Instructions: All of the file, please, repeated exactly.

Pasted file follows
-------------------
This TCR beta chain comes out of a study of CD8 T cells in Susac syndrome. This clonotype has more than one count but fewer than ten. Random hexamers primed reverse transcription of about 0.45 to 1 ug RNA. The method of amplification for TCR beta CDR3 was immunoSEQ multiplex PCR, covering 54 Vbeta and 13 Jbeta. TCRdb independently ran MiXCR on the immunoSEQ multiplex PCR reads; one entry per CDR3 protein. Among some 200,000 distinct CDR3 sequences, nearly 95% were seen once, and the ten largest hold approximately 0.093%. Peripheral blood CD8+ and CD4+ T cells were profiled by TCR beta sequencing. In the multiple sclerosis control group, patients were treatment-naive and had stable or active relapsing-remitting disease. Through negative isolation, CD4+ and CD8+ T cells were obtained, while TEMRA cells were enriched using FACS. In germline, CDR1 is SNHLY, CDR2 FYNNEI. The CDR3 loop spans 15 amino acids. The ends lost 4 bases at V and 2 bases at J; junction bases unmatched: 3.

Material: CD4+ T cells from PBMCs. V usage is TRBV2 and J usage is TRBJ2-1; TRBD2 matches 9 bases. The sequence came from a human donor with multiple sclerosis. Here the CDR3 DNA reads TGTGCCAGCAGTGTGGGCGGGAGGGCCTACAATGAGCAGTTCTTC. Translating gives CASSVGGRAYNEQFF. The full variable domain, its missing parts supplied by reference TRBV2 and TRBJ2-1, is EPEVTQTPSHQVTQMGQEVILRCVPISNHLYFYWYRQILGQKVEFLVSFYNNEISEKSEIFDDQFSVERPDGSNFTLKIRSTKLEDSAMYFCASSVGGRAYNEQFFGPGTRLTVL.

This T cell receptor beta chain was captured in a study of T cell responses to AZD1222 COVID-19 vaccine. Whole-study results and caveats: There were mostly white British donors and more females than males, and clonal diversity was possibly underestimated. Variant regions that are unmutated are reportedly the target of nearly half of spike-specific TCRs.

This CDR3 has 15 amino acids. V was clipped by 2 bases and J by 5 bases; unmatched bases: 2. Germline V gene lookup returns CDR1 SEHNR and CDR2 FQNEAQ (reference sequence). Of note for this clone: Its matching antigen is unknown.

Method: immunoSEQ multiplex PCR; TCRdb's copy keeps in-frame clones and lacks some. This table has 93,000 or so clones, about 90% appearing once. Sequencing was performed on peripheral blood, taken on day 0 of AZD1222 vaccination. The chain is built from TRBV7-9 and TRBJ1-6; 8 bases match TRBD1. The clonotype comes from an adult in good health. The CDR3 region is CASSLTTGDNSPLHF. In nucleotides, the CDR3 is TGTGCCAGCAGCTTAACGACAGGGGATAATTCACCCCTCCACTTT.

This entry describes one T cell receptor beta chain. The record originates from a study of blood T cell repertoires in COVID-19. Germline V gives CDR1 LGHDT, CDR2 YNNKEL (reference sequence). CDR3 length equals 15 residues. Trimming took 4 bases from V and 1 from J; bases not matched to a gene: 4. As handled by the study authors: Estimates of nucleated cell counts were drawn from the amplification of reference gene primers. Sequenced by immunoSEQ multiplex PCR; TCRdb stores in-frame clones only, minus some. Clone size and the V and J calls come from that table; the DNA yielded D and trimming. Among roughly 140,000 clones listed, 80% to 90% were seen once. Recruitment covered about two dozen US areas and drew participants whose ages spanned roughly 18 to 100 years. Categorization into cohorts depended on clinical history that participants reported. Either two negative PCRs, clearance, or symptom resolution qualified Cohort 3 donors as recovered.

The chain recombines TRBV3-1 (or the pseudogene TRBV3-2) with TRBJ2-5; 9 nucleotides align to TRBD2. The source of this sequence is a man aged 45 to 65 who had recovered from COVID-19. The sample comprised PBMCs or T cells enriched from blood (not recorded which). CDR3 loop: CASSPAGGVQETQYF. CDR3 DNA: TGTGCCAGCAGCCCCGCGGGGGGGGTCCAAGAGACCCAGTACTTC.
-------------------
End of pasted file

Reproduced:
This TCR beta chain comes out of a study of CD8 T cells in Susac syndrome. This clonotype has more than one count but fewer than ten. Random hexamers primed reverse transcription of about 0.45 to 1 ug RNA. The method of amplification for TCR beta CDR3 was immunoSEQ multiplex PCR, covering 54 Vbeta and 13 Jbeta. TCRdb independently ran MiXCR on the immunoSEQ multiplex PCR reads; one entry per CDR3 protein. Among some 200,000 distinct CDR3 sequences, nearly 95% were seen once, and the ten largest hold approximately 0.093%. Peripheral blood CD8+ and CD4+ T cells were profiled by TCR beta sequencing. In the multiple sclerosis control group, patients were treatment-naive and had stable or active relapsing-remitting disease. Through negative isolation, CD4+ and CD8+ T cells were obtained, while TEMRA cells were enriched using FACS. In germline, CDR1 is SNHLY, CDR2 FYNNEI. The CDR3 loop spans 15 amino acids. The ends lost 4 bases at V and 2 bases at J; junction bases unmatched: 3.

Material: CD4+ T cells from PBMCs. V usage is TRBV2 and J usage is TRBJ2-1; TRBD2 matches 9 bases. The sequence came from a human donor with multiple sclerosis. Here the CDR3 DNA reads TGTGCCAGCAGTGTGGGCGGGAGGGCCTACAATGAGCAGTTCTTC. Translating gives CASSVGGRAYNEQFF. The full variable domain, its missing parts supplied by reference TRBV2 and TRBJ2-1, is EPEVTQTPSHQVTQMGQEVILRCVPISNHLYFYWYRQILGQKVEFLVSFYNNEISEKSEIFDDQFSVERPDGSNFTLKIRSTKLEDSAMYFCASSVGGRAYNEQFFGPGTRLTVL.

This T cell receptor beta chain was captured in a study of T cell responses to AZD1222 COVID-19 vaccine. Whole-study results and caveats: There were mostly white British donors and more females than males, and clonal diversity was possibly underestimated. Variant regions that are unmutated are reportedly the target of nearly half of spike-specific TCRs.

This CDR3 has 15 amino acids. V was clipped by 2 bases and J by 5 bases; unmatched bases: 2. Germline V gene lookup returns CDR1 SEHNR and CDR2 FQNEAQ (reference sequence). Of note for this clone: Its matching antigen is unknown.

Method: immunoSEQ multiplex PCR; TCRdb's copy keeps in-frame clones and lacks some. This table has 93,000 or so clones, about 90% appearing once. Sequencing was performed on peripheral blood, taken on day 0 of AZD1222 vaccination. The chain is built from TRBV7-9 and TRBJ1-6; 8 bases match TRBD1. The clonotype comes from an adult in good health. The CDR3 region is CASSLTTGDNSPLHF. In nucleotides, the CDR3 is TGTGCCAGCAGCTTAACGACAGGGGATAATTCACCCCTCCACTTT.

This entry describes one T cell receptor beta chain. The record originates from a study of blood T cell repertoires in COVID-19. Germline V gives CDR1 LGHDT, CDR2 YNNKEL (reference sequence). CDR3 length equals 15 residues. Trimming took 4 bases from V and 1 from J; bases not matched to a gene: 4. As handled by the study authors: Estimates of nucleated cell counts were drawn from the amplification of reference gene primers. Sequenced by immunoSEQ multiplex PCR; TCRdb stores in-frame clones only, minus some. Clone size and the V and J calls come from that table; the DNA yielded D and trimming. Among roughly 140,000 clones listed, 80% to 90% were seen once. Recruitment covered about two dozen US areas and drew participants whose ages spanned roughly 18 to 100 years. Categorization into cohorts depended on clinical history that participants reported. Either two negative PCRs, clearance, or symptom resolution qualified Cohort 3 donors as recovered.

The chain recombines TRBV3-1 (or the pseudogene TRBV3-2) with TRBJ2-5; 9 nucleotides align to TRBD2. The source of this sequence is a man aged 45 to 65 who had recovered from COVID-19. The sample comprised PBMCs or T cells enriched from blood (not recorded which). CDR3 loop: CASSPAGGVQETQYF. CDR3 DNA: TGTGCCAGCAGCCCCGCGGGGGGGGTCCAAGAGACCCAGTACTTC.